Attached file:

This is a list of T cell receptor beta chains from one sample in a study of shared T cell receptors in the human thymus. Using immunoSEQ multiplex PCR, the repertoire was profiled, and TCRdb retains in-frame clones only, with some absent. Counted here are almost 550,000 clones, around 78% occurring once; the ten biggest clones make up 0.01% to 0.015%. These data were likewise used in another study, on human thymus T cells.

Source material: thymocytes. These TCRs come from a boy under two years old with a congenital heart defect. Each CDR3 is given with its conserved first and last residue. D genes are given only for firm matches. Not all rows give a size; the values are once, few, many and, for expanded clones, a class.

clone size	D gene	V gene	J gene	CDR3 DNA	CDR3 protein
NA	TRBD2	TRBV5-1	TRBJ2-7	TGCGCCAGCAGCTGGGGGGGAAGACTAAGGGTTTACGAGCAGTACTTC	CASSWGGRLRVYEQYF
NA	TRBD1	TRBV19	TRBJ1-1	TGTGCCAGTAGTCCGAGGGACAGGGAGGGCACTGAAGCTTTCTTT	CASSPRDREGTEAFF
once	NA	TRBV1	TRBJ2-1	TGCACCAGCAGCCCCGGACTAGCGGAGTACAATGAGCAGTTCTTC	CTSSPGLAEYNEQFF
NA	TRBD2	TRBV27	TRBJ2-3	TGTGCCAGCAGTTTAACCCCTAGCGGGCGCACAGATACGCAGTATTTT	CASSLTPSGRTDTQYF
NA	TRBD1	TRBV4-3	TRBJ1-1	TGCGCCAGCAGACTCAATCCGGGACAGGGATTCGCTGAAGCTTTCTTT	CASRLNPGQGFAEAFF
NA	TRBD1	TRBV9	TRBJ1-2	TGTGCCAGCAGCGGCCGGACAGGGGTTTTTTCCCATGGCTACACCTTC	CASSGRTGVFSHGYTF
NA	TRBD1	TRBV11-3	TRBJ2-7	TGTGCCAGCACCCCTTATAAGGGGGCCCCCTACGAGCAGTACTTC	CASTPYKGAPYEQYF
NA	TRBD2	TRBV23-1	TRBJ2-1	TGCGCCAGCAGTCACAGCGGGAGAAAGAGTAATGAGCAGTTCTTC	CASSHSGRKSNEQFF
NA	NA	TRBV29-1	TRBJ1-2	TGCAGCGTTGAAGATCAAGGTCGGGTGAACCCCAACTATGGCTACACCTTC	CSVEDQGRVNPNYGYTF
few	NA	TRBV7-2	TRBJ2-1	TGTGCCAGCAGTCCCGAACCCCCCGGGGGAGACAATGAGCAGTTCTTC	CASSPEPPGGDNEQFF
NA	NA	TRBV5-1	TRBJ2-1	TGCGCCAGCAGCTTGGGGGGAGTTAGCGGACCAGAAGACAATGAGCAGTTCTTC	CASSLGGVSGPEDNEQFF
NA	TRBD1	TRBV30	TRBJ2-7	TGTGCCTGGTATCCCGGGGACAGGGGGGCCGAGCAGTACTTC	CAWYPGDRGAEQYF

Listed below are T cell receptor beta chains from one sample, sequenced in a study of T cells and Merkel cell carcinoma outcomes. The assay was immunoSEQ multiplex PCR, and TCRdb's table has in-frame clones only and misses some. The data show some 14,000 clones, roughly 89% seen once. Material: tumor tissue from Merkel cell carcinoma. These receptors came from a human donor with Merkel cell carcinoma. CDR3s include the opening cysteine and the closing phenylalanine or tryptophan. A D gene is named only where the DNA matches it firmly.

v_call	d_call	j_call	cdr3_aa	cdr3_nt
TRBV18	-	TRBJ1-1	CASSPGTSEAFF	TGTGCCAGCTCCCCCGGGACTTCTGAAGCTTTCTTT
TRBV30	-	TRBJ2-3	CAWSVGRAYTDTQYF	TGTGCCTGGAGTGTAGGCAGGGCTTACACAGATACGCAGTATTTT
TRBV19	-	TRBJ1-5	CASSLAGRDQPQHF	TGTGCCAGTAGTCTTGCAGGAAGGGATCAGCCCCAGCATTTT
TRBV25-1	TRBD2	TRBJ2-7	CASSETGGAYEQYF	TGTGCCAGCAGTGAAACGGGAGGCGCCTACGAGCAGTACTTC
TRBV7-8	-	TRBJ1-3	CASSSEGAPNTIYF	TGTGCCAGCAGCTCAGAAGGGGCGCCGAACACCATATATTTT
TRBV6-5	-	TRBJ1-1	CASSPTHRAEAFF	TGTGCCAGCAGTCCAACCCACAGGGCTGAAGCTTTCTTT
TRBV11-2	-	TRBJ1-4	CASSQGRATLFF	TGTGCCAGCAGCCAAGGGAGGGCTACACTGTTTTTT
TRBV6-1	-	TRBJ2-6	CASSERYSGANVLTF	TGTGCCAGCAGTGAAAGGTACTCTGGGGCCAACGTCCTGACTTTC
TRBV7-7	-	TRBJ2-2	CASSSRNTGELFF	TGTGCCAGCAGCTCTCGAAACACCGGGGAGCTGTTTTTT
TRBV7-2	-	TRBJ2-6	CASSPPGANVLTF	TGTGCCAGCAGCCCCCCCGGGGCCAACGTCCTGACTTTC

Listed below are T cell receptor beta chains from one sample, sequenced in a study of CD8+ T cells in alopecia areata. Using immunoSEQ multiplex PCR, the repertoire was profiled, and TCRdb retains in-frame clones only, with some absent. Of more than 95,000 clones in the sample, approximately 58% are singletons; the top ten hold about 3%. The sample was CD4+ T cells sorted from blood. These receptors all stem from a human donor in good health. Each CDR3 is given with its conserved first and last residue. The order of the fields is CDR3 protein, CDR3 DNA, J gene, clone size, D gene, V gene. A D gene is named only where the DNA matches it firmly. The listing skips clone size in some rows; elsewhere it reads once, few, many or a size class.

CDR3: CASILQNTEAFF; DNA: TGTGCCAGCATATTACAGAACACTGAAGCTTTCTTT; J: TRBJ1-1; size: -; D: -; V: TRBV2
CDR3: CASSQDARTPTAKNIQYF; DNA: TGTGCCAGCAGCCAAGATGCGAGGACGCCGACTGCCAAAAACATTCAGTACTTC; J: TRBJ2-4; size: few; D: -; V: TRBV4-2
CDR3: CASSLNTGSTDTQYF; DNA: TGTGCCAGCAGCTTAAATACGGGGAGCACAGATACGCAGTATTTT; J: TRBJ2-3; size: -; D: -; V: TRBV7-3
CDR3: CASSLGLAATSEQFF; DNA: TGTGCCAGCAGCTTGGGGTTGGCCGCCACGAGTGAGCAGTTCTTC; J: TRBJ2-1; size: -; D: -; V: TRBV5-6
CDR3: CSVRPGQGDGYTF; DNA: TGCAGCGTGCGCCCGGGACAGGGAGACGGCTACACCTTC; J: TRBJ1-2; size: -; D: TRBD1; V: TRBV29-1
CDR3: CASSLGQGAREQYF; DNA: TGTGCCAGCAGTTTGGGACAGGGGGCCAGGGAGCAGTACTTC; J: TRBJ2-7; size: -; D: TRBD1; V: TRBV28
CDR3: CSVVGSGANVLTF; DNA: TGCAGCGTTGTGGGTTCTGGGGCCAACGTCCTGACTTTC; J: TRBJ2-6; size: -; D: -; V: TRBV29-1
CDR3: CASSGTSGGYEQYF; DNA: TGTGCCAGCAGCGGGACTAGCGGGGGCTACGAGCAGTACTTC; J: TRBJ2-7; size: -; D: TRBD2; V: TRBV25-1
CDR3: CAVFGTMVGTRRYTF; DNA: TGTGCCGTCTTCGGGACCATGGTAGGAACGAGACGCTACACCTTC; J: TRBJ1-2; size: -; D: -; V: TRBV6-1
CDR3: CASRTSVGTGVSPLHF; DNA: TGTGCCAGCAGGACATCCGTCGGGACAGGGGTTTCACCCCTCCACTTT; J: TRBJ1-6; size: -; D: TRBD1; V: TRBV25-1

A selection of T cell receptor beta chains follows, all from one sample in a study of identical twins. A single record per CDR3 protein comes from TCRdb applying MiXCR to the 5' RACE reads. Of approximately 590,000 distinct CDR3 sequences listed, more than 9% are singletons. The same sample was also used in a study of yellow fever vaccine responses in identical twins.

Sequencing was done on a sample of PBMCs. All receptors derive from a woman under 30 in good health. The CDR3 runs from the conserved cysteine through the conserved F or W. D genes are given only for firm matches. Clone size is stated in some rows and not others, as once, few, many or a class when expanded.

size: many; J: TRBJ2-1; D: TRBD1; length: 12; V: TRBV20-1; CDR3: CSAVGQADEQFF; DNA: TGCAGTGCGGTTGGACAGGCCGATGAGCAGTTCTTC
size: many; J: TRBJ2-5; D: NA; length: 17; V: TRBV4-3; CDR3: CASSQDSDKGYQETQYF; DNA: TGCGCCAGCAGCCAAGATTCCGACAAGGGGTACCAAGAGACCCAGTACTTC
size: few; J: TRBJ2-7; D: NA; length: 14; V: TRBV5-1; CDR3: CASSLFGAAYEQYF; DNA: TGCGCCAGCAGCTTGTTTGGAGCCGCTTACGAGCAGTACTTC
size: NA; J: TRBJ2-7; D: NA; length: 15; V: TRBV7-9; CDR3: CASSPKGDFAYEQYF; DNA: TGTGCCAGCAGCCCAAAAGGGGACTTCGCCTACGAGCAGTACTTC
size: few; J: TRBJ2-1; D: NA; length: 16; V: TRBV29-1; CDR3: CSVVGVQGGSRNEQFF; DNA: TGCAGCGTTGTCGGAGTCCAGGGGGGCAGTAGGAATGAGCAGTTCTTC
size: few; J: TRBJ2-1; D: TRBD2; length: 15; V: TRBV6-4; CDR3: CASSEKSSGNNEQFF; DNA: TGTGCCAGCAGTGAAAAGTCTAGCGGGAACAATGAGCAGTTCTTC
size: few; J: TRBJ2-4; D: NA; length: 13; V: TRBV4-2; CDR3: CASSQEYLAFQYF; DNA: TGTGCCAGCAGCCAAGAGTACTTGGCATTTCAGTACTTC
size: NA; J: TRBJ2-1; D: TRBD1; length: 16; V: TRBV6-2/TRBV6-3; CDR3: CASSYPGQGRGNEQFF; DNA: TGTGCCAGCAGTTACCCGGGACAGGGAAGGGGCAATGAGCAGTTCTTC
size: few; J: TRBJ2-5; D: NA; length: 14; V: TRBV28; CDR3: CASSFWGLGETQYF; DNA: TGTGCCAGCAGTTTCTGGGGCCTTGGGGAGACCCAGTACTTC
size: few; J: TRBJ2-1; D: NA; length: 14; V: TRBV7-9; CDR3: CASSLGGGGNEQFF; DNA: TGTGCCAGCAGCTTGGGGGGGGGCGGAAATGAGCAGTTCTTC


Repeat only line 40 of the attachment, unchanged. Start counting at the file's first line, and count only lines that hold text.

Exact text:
Sequencing was done on a sample of PBMCs. All receptors derive from a woman under 30 in good health. The CDR3 runs from the conserved cysteine through the conserved F or W. D genes are given only for firm matches. Clone size is stated in some rows and not others, as once, few, many or a class when expanded.